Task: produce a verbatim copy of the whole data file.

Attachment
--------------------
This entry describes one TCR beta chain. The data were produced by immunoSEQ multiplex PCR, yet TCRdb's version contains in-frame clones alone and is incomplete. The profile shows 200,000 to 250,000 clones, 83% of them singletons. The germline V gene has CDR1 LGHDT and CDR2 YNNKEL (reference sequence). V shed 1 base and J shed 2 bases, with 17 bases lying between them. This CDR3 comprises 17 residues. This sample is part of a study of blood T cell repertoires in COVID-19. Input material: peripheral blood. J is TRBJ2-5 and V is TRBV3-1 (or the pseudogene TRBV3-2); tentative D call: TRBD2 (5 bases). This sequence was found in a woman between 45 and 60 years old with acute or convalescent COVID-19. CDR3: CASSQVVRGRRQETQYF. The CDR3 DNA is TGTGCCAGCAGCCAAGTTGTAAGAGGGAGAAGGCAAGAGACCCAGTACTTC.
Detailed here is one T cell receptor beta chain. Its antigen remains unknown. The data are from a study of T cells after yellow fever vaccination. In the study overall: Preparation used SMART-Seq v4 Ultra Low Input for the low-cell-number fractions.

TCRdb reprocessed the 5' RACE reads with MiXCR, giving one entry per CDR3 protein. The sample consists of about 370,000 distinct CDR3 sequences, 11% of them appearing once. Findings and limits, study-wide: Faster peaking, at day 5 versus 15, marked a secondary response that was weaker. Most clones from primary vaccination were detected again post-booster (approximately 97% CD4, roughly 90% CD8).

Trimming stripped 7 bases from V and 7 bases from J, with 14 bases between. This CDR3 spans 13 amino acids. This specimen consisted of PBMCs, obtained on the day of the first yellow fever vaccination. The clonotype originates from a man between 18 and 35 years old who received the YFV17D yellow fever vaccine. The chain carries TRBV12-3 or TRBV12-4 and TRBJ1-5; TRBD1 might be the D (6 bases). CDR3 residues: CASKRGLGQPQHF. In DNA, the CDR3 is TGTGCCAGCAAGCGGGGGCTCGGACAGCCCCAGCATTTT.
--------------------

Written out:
This entry describes one TCR beta chain. The data were produced by immunoSEQ multiplex PCR, yet TCRdb's version contains in-frame clones alone and is incomplete. The profile shows 200,000 to 250,000 clones, 83% of them singletons. The germline V gene has CDR1 LGHDT and CDR2 YNNKEL (reference sequence). V shed 1 base and J shed 2 bases, with 17 bases lying between them. This CDR3 comprises 17 residues. This sample is part of a study of blood T cell repertoires in COVID-19. Input material: peripheral blood. J is TRBJ2-5 and V is TRBV3-1 (or the pseudogene TRBV3-2); tentative D call: TRBD2 (5 bases). This sequence was found in a woman between 45 and 60 years old with acute or convalescent COVID-19. CDR3: CASSQVVRGRRQETQYF. The CDR3 DNA is TGTGCCAGCAGCCAAGTTGTAAGAGGGAGAAGGCAAGAGACCCAGTACTTC.
Detailed here is one T cell receptor beta chain. Its antigen remains unknown. The data are from a study of T cells after yellow fever vaccination. In the study overall: Preparation used SMART-Seq v4 Ultra Low Input for the low-cell-number fractions.

TCRdb reprocessed the 5' RACE reads with MiXCR, giving one entry per CDR3 protein. The sample consists of about 370,000 distinct CDR3 sequences, 11% of them appearing once. Findings and limits, study-wide: Faster peaking, at day 5 versus 15, marked a secondary response that was weaker. Most clones from primary vaccination were detected again post-booster (approximately 97% CD4, roughly 90% CD8).

Trimming stripped 7 bases from V and 7 bases from J, with 14 bases between. This CDR3 spans 13 amino acids. This specimen consisted of PBMCs, obtained on the day of the first yellow fever vaccination. The clonotype originates from a man between 18 and 35 years old who received the YFV17D yellow fever vaccine. The chain carries TRBV12-3 or TRBV12-4 and TRBJ1-5; TRBD1 might be the D (6 bases). CDR3 residues: CASKRGLGQPQHF. In DNA, the CDR3 is TGTGCCAGCAAGCGGGGGCTCGGACAGCCCCAGCATTTT.